Thursday, May 28, 2009

new stuff

For the past three months I have been diligently working at learning the skills needed to do creditable work on the lathe. There is a lot to learn and practice. Between attending a class and seeing a tool demonstration and reading books and watching podcasts, I have managed to get a lot of information that has made the learning process enjoyable and fruitful.

Here are pictures of some of the latest finished projects that have spun from the lathe.

Planning this plate was more difficult than the actual turning. It is made of maple and walnut and is 10" diameter.



This bowl is made of maple, walnut, oak, and purpleheart. It is 6" diameter and 2.75" deep.

I like the more substantial sides to this bowl rather than the typical very thin walls that seem to be the standard for turned bowls.



I like to make these little twig vases as a way to use the leftover scraps of wood that accumulate around the shop. This one is made of maple and walnut and is 3" high.


This little covered box is made of maple, walnut, oak, and purpleheart. It is 4.25" high.



I currently have several more pieces in various stages of completion in the works. I do have a couple sculpture projects that don't involve the lathe. So much to do, so little time. What a wonderful dilemma.

what's going on

I'm having trouble with my blog. It seems photobucket, whoever that is, has usurped my blog and made it inactive. It says my link has been inactive for 90 days. What link? What the hell is going on.

Sunday, May 17, 2009

unlucky, but lucky

This seems to be our year for flat tires. Back in January we came out of the art museum to find the right rear tire on the truck flatter than the proverbial pancake. While we had to wait nearly an hour for AAA to respond, at least we weren't stranded on the road or hurt. A bit of a nusciense, but overall not too big a deal. Then last mnth I took the Accord into othe dealer for an oil change and the mechanic, on inspecting the tires, found one of them had a two inch nail imbedded in the tread. Again we were fortunate that we weren't driving when the tire went flat, possibly causing all sorts of mayhem. And now today we were driving home from the cottage, 125 miles with no problem. Or maybe I should say 124 1/2 miles with no problem because as soon as I got out of the van in the garage I heard the unmistakeable hissing sound of a tire losing air. Sure enough the left rear tire was going flat. Again, how lucky were we to have made it all the way home into the garage before getting that flat tire? While all those flats are somewhat unlucky, we were, in each instance, exceptionally lucky to have been stopped and safe when they occurred. The tire gods may be toying with us, but at least they don't seem to be malevolent about their toying.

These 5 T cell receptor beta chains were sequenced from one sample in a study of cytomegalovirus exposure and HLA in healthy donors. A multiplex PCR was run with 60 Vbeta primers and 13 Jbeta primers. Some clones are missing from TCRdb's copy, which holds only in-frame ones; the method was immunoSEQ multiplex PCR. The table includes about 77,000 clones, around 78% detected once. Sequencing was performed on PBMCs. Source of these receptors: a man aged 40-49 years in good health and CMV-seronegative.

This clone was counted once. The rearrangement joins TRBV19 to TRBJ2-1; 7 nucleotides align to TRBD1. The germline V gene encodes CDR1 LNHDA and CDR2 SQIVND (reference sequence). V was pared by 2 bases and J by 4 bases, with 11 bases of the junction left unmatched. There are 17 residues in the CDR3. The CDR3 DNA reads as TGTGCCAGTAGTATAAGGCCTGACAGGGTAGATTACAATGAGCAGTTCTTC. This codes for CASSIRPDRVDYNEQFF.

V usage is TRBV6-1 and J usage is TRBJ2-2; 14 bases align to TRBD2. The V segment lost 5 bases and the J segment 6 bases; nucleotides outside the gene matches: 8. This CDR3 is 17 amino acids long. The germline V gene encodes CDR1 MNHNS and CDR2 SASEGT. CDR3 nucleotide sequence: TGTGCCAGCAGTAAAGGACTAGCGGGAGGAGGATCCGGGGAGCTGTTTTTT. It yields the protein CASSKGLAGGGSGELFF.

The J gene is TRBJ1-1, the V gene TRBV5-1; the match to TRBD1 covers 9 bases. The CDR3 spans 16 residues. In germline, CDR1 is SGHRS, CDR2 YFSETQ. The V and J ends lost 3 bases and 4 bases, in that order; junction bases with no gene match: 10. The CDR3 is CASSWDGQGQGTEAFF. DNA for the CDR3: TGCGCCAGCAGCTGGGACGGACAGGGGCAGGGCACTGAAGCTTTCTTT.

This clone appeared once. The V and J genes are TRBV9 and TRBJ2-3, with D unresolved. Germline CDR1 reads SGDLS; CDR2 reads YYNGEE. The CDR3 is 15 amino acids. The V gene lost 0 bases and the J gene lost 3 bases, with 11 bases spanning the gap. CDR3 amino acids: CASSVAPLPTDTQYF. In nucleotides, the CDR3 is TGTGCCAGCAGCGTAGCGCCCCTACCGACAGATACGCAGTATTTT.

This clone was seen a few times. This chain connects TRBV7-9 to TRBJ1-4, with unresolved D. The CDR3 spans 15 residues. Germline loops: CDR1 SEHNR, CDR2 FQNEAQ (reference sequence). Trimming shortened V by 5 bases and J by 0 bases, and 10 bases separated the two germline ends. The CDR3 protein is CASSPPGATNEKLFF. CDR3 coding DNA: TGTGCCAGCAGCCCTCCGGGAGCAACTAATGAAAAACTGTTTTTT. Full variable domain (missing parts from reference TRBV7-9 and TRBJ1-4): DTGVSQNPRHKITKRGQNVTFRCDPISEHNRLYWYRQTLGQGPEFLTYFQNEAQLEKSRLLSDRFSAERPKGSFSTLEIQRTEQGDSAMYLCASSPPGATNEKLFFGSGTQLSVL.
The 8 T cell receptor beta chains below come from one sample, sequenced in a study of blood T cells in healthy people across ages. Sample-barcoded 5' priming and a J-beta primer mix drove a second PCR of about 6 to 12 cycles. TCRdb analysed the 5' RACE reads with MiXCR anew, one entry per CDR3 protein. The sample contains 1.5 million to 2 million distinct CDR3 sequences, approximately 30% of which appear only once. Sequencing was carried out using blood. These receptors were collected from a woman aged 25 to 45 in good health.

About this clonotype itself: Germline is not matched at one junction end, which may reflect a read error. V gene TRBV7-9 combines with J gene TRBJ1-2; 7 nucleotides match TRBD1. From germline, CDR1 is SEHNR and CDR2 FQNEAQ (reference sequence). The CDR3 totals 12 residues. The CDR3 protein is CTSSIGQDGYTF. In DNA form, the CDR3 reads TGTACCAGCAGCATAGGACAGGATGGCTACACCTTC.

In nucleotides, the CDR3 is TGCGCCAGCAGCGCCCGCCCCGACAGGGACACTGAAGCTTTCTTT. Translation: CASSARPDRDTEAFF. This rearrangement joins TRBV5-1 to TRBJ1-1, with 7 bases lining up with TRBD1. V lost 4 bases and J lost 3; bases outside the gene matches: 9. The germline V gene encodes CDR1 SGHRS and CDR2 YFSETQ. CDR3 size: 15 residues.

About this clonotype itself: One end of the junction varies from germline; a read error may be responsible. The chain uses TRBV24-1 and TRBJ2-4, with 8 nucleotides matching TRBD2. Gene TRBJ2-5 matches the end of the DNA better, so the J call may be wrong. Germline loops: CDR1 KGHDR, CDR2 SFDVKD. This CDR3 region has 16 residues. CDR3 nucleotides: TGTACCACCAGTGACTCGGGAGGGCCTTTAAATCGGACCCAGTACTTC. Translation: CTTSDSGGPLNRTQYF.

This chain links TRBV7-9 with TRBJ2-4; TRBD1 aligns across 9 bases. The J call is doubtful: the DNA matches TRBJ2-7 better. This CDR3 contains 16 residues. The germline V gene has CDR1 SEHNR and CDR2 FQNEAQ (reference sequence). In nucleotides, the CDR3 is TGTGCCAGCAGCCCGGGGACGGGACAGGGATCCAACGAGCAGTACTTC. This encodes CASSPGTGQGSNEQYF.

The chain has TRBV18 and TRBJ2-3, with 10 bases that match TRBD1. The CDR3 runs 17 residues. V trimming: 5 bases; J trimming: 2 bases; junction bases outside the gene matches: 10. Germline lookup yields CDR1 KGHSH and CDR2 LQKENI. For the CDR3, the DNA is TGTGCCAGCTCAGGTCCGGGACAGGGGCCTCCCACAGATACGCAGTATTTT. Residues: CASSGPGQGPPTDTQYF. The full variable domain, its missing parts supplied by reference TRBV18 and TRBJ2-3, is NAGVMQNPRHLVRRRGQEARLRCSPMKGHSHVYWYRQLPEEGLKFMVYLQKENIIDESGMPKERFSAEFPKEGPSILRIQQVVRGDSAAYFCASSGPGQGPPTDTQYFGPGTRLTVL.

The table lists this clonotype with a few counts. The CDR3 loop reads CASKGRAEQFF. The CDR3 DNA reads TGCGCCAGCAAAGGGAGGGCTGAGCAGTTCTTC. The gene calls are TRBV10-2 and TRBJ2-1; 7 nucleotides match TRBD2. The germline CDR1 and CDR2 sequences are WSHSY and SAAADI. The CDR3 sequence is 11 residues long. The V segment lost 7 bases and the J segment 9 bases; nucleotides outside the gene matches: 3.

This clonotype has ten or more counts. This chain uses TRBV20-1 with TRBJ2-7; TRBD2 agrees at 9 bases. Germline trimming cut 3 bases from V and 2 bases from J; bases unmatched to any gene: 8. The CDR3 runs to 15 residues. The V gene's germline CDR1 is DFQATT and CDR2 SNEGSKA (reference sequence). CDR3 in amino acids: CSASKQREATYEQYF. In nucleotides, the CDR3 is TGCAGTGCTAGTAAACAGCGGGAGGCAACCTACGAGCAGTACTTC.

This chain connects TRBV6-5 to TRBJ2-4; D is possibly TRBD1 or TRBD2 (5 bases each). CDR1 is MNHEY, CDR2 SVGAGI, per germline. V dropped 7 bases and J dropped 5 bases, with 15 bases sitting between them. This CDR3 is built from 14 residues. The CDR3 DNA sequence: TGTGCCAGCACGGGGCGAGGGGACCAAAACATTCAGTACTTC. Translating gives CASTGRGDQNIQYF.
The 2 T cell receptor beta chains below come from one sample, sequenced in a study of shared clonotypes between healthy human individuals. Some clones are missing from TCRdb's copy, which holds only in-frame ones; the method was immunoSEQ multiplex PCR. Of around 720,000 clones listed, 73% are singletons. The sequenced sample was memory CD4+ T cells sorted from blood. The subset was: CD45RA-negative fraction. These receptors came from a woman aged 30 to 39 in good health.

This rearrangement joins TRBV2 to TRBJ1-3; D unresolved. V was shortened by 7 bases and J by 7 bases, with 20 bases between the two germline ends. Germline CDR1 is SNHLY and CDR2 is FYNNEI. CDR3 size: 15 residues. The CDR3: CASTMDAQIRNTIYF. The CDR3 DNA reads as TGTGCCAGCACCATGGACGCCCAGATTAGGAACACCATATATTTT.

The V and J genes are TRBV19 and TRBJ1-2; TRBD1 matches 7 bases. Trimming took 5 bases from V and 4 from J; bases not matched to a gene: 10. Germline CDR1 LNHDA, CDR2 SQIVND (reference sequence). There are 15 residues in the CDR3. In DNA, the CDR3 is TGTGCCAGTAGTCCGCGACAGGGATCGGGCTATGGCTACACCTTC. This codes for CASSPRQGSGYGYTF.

Wednesday, May 13, 2009

backyard birds

We've been fortunate this Spring to have a constant nature show playing out in our backyard. A pair of Cardinals chose to nest in one of the bushes that border the deck. Through our kitchen window we can see them coming and going, darting in and out of that bush while they first built their nest and then worked nonstop to feed the babies in that nest. Of course anytime we would be on the deck they would do their best to distract us from that bush and keep us away from the chicks. Their constant chattering and swooping from tree branch to tree branch was meant to get our attention on them and away from their babies. And for the most part it worked. Who can resist watching a darting flash of brilliant red bird shwoing off in the sunshine? We didn't take their scolding personally, but respected their wishes by staying away from peering into the dense convines of the bush. We haven't been able to actually see the inside of the nest to count the chicks there, but can only go by the hungry cries constantly streaming from inside to be certain that they are there. The bright red male bird is always easy to spot in his coming and going, but the duller colored female is more shy and hard to see. Natures way of giving that little added protection to the nest. Once the chicks are older and find their wings, I suppose the nest will be abandoned and the show will end. We are hoping that the pair of Cardinals willl return next Spring to liven up our backyard again.